Spoiler alert, 16-year-old Malala Yousafzai did not win the Nobel Peace Prize. But you probably already knew that since the “internet” is super bummed about it, and when I say “internet” I mean those who communicate in 140 characters or less on Twitter. Tweet pundits said that Malala Yousafzai was “robbed,” the fact she didn’t win was “ridiculous” and that “passing on Malala is an opportunity immeasurably missed.”
But should we really be that upset that the young woman did not win the coveted prize? Malala was favored to win the prize, which went instead to The Organization for the Prohibition of Chemical Weapons. No, we should not be up in arms, as Andrea Mitchell of MSNBC said, “This young woman is just getting started.” Had she won, it would have been amazing timing. The announcement of the Nobel Peace Prize was made (just by coincidence) on the International Day of the Girl, her book – I Am Malala: The Girl Who Stood Up for Education and Was Shot by the Taliban– came out this week, and she is just 16-years-old, which would have made her the youngest Nobel prize winner ever.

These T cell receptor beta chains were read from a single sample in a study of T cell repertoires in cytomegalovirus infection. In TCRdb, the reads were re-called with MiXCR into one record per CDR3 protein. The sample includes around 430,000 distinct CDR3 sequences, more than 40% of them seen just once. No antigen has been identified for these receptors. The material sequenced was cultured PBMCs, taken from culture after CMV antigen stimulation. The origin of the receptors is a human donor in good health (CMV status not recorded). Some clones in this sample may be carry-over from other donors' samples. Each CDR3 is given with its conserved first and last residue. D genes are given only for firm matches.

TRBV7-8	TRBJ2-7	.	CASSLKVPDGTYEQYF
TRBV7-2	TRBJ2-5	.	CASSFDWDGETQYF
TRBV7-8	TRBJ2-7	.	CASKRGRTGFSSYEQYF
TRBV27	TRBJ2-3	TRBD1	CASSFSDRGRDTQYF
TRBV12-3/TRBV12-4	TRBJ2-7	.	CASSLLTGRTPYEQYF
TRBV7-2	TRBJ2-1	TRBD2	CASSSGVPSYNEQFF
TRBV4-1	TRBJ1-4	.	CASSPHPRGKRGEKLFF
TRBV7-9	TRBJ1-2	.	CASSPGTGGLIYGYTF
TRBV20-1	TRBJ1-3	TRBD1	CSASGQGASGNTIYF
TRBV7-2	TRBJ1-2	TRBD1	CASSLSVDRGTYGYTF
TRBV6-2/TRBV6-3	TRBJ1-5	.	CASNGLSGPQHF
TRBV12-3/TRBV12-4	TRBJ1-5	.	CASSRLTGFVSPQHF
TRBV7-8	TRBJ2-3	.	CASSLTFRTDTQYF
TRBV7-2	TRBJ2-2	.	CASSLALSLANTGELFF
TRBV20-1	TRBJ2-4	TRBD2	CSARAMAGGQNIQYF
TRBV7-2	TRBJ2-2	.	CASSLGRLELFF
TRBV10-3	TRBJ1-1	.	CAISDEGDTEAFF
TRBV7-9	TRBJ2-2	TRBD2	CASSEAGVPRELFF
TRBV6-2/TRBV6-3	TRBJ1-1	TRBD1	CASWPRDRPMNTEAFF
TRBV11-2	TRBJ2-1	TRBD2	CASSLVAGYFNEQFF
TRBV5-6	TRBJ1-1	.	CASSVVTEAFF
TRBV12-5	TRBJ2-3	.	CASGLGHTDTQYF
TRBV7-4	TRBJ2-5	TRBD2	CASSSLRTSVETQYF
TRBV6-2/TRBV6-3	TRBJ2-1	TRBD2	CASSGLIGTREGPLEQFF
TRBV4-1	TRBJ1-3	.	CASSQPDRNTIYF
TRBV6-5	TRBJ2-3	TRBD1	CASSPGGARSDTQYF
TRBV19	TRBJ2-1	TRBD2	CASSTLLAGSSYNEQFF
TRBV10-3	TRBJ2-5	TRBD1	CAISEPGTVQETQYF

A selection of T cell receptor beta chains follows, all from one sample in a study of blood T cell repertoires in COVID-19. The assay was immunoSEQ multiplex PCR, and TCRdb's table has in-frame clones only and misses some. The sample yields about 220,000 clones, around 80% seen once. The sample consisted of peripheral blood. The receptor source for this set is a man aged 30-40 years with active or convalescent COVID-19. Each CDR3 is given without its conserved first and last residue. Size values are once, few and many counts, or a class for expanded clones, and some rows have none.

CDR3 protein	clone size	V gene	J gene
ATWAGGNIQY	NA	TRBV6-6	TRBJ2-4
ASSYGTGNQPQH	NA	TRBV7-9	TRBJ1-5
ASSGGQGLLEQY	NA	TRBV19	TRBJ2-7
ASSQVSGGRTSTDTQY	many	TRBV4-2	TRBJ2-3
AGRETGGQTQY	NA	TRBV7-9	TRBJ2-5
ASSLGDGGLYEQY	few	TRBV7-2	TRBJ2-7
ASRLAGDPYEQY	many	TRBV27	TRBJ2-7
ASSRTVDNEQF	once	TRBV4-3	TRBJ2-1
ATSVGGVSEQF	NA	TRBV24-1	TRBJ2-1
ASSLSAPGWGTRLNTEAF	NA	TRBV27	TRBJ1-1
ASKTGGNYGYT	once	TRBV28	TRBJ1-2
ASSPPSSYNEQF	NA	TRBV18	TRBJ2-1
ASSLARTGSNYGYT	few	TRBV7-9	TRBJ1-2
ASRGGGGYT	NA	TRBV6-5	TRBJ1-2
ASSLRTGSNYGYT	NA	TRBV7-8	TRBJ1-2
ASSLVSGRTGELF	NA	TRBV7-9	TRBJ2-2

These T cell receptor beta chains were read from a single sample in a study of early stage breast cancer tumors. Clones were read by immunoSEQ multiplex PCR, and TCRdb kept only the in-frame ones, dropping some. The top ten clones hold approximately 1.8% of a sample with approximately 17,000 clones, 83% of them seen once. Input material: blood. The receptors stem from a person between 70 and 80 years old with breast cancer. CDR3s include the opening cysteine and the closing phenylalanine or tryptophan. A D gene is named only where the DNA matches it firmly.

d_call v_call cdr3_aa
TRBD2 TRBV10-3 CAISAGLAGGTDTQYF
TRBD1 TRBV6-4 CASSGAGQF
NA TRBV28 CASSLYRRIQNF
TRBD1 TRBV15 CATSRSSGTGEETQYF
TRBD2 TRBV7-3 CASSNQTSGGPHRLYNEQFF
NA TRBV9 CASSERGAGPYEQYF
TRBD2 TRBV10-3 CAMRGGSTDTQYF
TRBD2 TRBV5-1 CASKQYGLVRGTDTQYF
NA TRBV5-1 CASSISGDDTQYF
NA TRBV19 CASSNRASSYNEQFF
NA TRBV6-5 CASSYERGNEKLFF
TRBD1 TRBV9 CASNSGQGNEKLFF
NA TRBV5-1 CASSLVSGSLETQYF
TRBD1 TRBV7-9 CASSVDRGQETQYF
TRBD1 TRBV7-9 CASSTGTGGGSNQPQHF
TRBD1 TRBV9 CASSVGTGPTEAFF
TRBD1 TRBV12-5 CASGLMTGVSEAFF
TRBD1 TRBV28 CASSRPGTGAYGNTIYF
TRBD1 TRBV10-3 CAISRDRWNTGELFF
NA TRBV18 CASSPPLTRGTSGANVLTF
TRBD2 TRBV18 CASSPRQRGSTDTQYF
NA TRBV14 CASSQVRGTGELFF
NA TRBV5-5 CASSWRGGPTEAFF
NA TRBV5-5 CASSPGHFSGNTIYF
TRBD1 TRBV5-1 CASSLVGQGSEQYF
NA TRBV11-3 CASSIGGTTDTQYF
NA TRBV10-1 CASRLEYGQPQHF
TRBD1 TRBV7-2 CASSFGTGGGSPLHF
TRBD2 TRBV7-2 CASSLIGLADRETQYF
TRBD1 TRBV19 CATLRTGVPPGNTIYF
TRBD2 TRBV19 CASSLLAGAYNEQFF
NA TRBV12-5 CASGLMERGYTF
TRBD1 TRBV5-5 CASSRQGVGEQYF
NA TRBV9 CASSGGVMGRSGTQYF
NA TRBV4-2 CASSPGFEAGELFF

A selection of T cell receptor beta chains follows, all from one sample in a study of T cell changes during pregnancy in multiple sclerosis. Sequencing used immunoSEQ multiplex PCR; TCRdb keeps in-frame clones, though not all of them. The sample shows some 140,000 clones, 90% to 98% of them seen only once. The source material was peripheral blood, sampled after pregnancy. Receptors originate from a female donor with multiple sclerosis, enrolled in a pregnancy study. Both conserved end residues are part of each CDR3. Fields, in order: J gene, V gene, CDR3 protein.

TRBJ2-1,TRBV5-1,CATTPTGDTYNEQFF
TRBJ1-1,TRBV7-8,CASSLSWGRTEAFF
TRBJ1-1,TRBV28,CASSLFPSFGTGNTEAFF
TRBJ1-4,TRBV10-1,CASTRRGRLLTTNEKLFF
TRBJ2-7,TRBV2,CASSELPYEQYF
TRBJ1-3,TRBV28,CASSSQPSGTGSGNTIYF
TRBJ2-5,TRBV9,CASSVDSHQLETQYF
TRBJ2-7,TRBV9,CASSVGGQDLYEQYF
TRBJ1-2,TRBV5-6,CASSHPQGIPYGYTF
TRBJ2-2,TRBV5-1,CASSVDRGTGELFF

Dhiya Kuriakose of The Guardian wrote (before the announcement) in a piece titled, Malala Yousafzai is Inspiring, But I Hope She Doesn’t Win the Nobel Peace Prize that,”If we give her now what is arguably the world’s highest honor for peace, how will we laud the fight that she is so determined to win if and when she does?” Malala would not take the million bucks, drop the mic and say, “peace out!” No, her fight would continue, but winning the Nobel Peace Prize might take a bit of urgency out of her plight. She already has a platform and people are listening, even a seasoned host like Jon Stewart was in awe of her. Yes, it would have been a history making moment if the brave young woman would have won, but we should not be upset. She has so much more to do and her battle continues, she has plenty of time to win the Novel Peace Prize another time.
The Telegraph agreed that we shouldn’t be disappointed that she didn’t win saying: “She is a future world leader, no doubt. Her skills at getting a message across and inspiring change cannot be wasted. Big things are ahead. So we mustn’t be sad or disappointed that Malala didn’t win the Nobel Peace Prize. She is the new voice of her generation and has a lifetime of achievements ahead of her.”
She has great things ahead, Malala Yousafzai doesn’t need the Nobel Prize, but one thing for sure, the world needs Malala Yousafzai.
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